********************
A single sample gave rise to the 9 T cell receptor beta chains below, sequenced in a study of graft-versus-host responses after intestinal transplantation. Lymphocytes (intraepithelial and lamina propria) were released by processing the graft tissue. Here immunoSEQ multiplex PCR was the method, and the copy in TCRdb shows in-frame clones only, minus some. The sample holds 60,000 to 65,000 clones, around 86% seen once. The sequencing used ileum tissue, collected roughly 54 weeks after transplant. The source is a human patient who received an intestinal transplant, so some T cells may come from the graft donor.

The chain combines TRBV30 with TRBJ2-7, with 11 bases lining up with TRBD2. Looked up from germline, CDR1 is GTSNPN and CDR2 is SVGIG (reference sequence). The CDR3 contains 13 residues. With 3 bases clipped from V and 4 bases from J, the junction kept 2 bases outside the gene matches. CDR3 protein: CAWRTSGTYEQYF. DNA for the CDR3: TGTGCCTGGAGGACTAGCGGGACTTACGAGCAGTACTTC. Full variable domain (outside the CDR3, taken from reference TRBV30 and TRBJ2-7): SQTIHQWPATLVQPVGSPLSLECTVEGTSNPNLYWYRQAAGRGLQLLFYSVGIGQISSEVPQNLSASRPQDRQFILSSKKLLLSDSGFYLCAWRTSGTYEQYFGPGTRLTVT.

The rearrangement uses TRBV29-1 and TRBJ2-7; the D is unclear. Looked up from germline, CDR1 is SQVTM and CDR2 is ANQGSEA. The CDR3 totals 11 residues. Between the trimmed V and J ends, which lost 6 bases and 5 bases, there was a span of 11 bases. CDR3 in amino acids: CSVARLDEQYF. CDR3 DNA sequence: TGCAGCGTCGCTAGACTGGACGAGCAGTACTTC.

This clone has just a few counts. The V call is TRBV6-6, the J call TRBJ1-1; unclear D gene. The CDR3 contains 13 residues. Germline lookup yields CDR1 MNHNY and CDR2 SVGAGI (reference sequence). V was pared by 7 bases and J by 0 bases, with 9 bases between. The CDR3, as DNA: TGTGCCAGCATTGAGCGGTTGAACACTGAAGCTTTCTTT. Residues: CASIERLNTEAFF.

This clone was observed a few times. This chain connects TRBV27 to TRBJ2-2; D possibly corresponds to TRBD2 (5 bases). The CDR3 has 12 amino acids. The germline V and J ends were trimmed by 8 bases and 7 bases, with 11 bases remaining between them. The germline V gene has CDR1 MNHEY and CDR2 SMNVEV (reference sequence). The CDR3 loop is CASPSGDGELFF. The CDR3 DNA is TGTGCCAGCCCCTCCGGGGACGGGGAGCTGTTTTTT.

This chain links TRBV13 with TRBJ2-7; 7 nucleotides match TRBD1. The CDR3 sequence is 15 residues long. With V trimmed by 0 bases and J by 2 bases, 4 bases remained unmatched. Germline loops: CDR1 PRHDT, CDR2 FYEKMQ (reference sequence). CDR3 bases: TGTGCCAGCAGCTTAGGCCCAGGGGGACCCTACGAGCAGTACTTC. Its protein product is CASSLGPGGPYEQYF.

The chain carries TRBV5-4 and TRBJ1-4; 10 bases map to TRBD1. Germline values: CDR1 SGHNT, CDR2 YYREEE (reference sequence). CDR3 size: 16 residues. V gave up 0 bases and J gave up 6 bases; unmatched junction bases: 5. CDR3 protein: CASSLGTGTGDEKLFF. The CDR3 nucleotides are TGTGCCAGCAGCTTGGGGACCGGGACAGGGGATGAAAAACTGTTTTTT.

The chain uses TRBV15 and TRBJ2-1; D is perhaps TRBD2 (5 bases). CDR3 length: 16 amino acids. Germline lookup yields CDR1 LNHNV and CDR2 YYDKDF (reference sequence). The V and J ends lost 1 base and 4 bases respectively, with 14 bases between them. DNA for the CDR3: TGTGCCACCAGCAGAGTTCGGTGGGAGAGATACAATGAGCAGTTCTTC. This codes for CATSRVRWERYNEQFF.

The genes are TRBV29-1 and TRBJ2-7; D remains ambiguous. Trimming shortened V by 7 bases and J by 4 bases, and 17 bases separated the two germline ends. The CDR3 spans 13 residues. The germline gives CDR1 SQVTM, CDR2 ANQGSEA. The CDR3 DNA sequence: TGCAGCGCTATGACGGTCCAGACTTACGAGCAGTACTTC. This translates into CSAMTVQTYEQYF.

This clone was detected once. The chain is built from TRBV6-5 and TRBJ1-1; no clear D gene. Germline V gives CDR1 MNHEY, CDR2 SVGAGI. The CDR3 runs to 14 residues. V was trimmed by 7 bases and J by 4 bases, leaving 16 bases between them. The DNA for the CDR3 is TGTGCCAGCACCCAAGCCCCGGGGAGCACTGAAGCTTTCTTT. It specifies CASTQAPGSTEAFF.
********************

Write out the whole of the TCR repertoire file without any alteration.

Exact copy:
A single sample gave rise to the 9 T cell receptor beta chains below, sequenced in a study of graft-versus-host responses after intestinal transplantation. Lymphocytes (intraepithelial and lamina propria) were released by processing the graft tissue. Here immunoSEQ multiplex PCR was the method, and the copy in TCRdb shows in-frame clones only, minus some. The sample holds 60,000 to 65,000 clones, around 86% seen once. The sequencing used ileum tissue, collected roughly 54 weeks after transplant. The source is a human patient who received an intestinal transplant, so some T cells may come from the graft donor.

The chain combines TRBV30 with TRBJ2-7, with 11 bases lining up with TRBD2. Looked up from germline, CDR1 is GTSNPN and CDR2 is SVGIG (reference sequence). The CDR3 contains 13 residues. With 3 bases clipped from V and 4 bases from J, the junction kept 2 bases outside the gene matches. CDR3 protein: CAWRTSGTYEQYF. DNA for the CDR3: TGTGCCTGGAGGACTAGCGGGACTTACGAGCAGTACTTC. Full variable domain (outside the CDR3, taken from reference TRBV30 and TRBJ2-7): SQTIHQWPATLVQPVGSPLSLECTVEGTSNPNLYWYRQAAGRGLQLLFYSVGIGQISSEVPQNLSASRPQDRQFILSSKKLLLSDSGFYLCAWRTSGTYEQYFGPGTRLTVT.

The rearrangement uses TRBV29-1 and TRBJ2-7; the D is unclear. Looked up from germline, CDR1 is SQVTM and CDR2 is ANQGSEA. The CDR3 totals 11 residues. Between the trimmed V and J ends, which lost 6 bases and 5 bases, there was a span of 11 bases. CDR3 in amino acids: CSVARLDEQYF. CDR3 DNA sequence: TGCAGCGTCGCTAGACTGGACGAGCAGTACTTC.

This clone has just a few counts. The V call is TRBV6-6, the J call TRBJ1-1; unclear D gene. The CDR3 contains 13 residues. Germline lookup yields CDR1 MNHNY and CDR2 SVGAGI (reference sequence). V was pared by 7 bases and J by 0 bases, with 9 bases between. The CDR3, as DNA: TGTGCCAGCATTGAGCGGTTGAACACTGAAGCTTTCTTT. Residues: CASIERLNTEAFF.

This clone was observed a few times. This chain connects TRBV27 to TRBJ2-2; D possibly corresponds to TRBD2 (5 bases). The CDR3 has 12 amino acids. The germline V and J ends were trimmed by 8 bases and 7 bases, with 11 bases remaining between them. The germline V gene has CDR1 MNHEY and CDR2 SMNVEV (reference sequence). The CDR3 loop is CASPSGDGELFF. The CDR3 DNA is TGTGCCAGCCCCTCCGGGGACGGGGAGCTGTTTTTT.

This chain links TRBV13 with TRBJ2-7; 7 nucleotides match TRBD1. The CDR3 sequence is 15 residues long. With V trimmed by 0 bases and J by 2 bases, 4 bases remained unmatched. Germline loops: CDR1 PRHDT, CDR2 FYEKMQ (reference sequence). CDR3 bases: TGTGCCAGCAGCTTAGGCCCAGGGGGACCCTACGAGCAGTACTTC. Its protein product is CASSLGPGGPYEQYF.

The chain carries TRBV5-4 and TRBJ1-4; 10 bases map to TRBD1. Germline values: CDR1 SGHNT, CDR2 YYREEE (reference sequence). CDR3 size: 16 residues. V gave up 0 bases and J gave up 6 bases; unmatched junction bases: 5. CDR3 protein: CASSLGTGTGDEKLFF. The CDR3 nucleotides are TGTGCCAGCAGCTTGGGGACCGGGACAGGGGATGAAAAACTGTTTTTT.

The chain uses TRBV15 and TRBJ2-1; D is perhaps TRBD2 (5 bases). CDR3 length: 16 amino acids. Germline lookup yields CDR1 LNHNV and CDR2 YYDKDF (reference sequence). The V and J ends lost 1 base and 4 bases respectively, with 14 bases between them. DNA for the CDR3: TGTGCCACCAGCAGAGTTCGGTGGGAGAGATACAATGAGCAGTTCTTC. This codes for CATSRVRWERYNEQFF.

The genes are TRBV29-1 and TRBJ2-7; D remains ambiguous. Trimming shortened V by 7 bases and J by 4 bases, and 17 bases separated the two germline ends. The CDR3 spans 13 residues. The germline gives CDR1 SQVTM, CDR2 ANQGSEA. The CDR3 DNA sequence: TGCAGCGCTATGACGGTCCAGACTTACGAGCAGTACTTC. This translates into CSAMTVQTYEQYF.

This clone was detected once. The chain is built from TRBV6-5 and TRBJ1-1; no clear D gene. Germline V gives CDR1 MNHEY, CDR2 SVGAGI. The CDR3 runs to 14 residues. V was trimmed by 7 bases and J by 4 bases, leaving 16 bases between them. The DNA for the CDR3 is TGTGCCAGCACCCAAGCCCCGGGGAGCACTGAAGCTTTCTTT. It specifies CASTQAPGSTEAFF.